Tim Loh: You write a chapter about maintaining and caring for cochlear implants and the work that parents and implantees have to put in to get the devices to work and to continue to work, and the new dependencies on corporate and medical infrastructures that emerge from getting an implant. You examine the inequitable distribution of cochlear implants around the world (as you also do here) in addition to the limits of “tinkering” and “hacking” that have become central to crip technoscience. What new insights into the relationship between disability and technology do you think your book provides?

Michele Friedner: I think my book pushes us to look at how projects of normalization involving technology use can result in new and complex dependencies on device corporations. The children who do really well with cochlear implants, who learn to listen and speak and become auditorily dependent—are the most precarious and vulnerable. If their devices break, they don’t have other ways to communicate. I also think we need to pay attention to ambivalent users, sometimes users, and non-users, and the ways that individuals and families are essentially abandoned by device manufacturers. Because cochlear implants work so well for some people, it’s imperative that there are more safeguards and supports in place for maintenance. It’s an issue of sensory and social justice.

Tim Loh: One of the important concepts that you advance in this book is that of “multiple normals,” which you have also discussed elsewhere. Normality is a desired outcome for some of your interlocutors but it is also a kind of narrowing that contrains different ways of being in the world, and you argue against prescribing teleological paths for deaf people. I found especially thought-provoking your critique not only of sensory normality as advanced by cochlear implant advocates but also of the project of “becoming-disabled or becoming-deaf in terms of identity and community formation” (p. 161) as advanced by some disability and deaf advocates and scholars, which can also be teleological. Can you tell us more about what you think the stakes of this idea are?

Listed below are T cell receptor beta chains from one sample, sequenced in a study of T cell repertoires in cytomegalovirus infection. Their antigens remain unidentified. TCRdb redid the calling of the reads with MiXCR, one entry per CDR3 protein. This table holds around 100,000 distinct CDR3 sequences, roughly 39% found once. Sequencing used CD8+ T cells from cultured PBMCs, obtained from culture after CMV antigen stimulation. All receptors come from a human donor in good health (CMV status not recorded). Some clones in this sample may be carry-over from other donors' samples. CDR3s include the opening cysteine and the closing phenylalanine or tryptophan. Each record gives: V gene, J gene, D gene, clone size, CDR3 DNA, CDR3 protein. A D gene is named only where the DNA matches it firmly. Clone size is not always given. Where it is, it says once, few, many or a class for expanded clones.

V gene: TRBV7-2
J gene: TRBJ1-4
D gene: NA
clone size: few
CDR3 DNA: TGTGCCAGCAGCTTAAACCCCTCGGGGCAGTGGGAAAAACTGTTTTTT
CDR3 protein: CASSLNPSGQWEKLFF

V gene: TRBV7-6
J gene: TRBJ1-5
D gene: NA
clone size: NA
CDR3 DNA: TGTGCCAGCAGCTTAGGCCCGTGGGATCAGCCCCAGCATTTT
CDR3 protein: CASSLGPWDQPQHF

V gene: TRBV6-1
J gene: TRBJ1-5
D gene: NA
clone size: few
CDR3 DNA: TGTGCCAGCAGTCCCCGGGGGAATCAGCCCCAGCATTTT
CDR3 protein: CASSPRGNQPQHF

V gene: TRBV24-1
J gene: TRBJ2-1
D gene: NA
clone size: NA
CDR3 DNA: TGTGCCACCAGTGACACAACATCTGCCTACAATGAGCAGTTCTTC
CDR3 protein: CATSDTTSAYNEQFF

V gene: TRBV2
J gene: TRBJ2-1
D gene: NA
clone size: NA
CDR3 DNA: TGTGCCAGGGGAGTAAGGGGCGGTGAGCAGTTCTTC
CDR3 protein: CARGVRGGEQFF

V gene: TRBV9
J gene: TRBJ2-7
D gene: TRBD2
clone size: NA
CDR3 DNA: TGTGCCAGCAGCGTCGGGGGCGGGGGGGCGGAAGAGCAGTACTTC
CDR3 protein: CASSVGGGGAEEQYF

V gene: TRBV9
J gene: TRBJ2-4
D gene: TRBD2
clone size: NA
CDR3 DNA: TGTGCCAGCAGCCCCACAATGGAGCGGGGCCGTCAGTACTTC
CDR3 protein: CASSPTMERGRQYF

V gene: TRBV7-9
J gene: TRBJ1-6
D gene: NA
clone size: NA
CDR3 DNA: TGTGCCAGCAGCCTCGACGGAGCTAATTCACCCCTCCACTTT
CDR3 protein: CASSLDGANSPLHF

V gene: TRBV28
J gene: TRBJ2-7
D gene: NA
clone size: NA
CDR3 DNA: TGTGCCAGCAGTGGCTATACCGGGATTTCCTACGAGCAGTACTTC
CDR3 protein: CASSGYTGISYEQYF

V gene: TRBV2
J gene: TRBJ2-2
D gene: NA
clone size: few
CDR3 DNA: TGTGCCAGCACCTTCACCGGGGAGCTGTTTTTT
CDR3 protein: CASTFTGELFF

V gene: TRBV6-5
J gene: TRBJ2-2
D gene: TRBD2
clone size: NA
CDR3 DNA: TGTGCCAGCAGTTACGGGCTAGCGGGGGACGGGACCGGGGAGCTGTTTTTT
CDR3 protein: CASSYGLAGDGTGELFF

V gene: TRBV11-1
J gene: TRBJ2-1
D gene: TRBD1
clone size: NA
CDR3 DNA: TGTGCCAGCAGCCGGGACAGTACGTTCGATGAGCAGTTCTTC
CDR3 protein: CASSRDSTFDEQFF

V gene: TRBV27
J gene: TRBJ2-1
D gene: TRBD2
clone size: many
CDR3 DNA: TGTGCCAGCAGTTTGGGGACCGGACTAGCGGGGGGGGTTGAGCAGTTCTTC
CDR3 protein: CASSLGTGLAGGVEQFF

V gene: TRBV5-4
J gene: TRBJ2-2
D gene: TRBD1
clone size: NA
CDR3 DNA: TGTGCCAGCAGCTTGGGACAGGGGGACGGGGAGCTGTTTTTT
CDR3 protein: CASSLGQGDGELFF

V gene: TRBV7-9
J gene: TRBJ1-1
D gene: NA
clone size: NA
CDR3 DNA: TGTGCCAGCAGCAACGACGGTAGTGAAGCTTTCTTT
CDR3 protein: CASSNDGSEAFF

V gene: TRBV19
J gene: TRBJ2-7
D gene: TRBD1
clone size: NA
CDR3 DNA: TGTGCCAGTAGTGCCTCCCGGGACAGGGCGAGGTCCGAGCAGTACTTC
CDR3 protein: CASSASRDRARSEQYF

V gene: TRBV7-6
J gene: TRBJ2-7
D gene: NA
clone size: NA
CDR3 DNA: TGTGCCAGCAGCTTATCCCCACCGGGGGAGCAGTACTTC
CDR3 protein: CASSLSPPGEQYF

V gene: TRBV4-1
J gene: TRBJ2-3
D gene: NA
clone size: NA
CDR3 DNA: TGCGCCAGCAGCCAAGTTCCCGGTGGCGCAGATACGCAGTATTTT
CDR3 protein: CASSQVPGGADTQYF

Michele Friedner: I think that often within disability and deaf communities, there is a celebratory narrative around coming to a disabled or deaf identity that involves embracing this (new) identity and finding community and sociality. I think this narrative is just as teleological as the narrative around becoming hearing or becoming normal. I think that we need multiple ways of being disabled, deaf, and normal in the world and that we also need more robust analytic language for discussing different experiences—relating to the senses, perception, and pain, as examples. I think the move in disability studies towards crip theory really helps us to destabilize disability identity and I am not quite sure that we’ve seen a similar move in deaf studies/deaf anthropology.